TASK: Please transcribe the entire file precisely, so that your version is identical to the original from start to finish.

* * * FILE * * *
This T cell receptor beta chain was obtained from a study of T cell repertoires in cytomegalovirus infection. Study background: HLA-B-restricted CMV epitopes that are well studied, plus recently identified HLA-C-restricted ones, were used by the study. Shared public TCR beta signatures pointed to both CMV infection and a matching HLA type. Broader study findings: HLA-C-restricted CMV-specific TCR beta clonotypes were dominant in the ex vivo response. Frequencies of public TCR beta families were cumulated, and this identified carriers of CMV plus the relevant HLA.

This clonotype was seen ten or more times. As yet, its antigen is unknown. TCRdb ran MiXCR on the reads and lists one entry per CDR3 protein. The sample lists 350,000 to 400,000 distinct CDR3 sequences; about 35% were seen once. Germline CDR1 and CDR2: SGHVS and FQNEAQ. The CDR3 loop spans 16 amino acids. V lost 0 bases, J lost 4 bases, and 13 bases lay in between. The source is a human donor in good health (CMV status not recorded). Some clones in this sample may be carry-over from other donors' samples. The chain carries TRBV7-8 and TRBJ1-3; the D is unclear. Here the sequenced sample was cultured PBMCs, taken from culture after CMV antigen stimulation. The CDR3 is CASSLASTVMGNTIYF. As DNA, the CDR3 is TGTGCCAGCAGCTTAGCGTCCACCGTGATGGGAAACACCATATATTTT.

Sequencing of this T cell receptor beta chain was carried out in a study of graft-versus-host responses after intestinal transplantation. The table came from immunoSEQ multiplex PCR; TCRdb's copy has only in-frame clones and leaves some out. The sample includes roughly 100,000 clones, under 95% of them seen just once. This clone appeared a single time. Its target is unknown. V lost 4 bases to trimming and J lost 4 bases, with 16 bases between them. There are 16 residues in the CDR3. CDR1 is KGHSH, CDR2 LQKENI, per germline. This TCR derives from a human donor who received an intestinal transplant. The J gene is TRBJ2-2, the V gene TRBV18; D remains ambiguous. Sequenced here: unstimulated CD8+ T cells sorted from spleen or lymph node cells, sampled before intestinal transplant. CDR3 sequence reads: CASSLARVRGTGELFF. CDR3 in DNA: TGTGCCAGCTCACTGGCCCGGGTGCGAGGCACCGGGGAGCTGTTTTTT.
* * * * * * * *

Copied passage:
This T cell receptor beta chain was obtained from a study of T cell repertoires in cytomegalovirus infection. Study background: HLA-B-restricted CMV epitopes that are well studied, plus recently identified HLA-C-restricted ones, were used by the study. Shared public TCR beta signatures pointed to both CMV infection and a matching HLA type. Broader study findings: HLA-C-restricted CMV-specific TCR beta clonotypes were dominant in the ex vivo response. Frequencies of public TCR beta families were cumulated, and this identified carriers of CMV plus the relevant HLA.

This clonotype was seen ten or more times. As yet, its antigen is unknown. TCRdb ran MiXCR on the reads and lists one entry per CDR3 protein. The sample lists 350,000 to 400,000 distinct CDR3 sequences; about 35% were seen once. Germline CDR1 and CDR2: SGHVS and FQNEAQ. The CDR3 loop spans 16 amino acids. V lost 0 bases, J lost 4 bases, and 13 bases lay in between. The source is a human donor in good health (CMV status not recorded). Some clones in this sample may be carry-over from other donors' samples. The chain carries TRBV7-8 and TRBJ1-3; the D is unclear. Here the sequenced sample was cultured PBMCs, taken from culture after CMV antigen stimulation. The CDR3 is CASSLASTVMGNTIYF. As DNA, the CDR3 is TGTGCCAGCAGCTTAGCGTCCACCGTGATGGGAAACACCATATATTTT.

Sequencing of this T cell receptor beta chain was carried out in a study of graft-versus-host responses after intestinal transplantation. The table came from immunoSEQ multiplex PCR; TCRdb's copy has only in-frame clones and leaves some out. The sample includes roughly 100,000 clones, under 95% of them seen just once. This clone appeared a single time. Its target is unknown. V lost 4 bases to trimming and J lost 4 bases, with 16 bases between them. There are 16 residues in the CDR3. CDR1 is KGHSH, CDR2 LQKENI, per germline. This TCR derives from a human donor who received an intestinal transplant. The J gene is TRBJ2-2, the V gene TRBV18; D remains ambiguous. Sequenced here: unstimulated CD8+ T cells sorted from spleen or lymph node cells, sampled before intestinal transplant. CDR3 sequence reads: CASSLARVRGTGELFF. CDR3 in DNA: TGTGCCAGCTCACTGGCCCGGGTGCGAGGCACCGGGGAGCTGTTTTTT.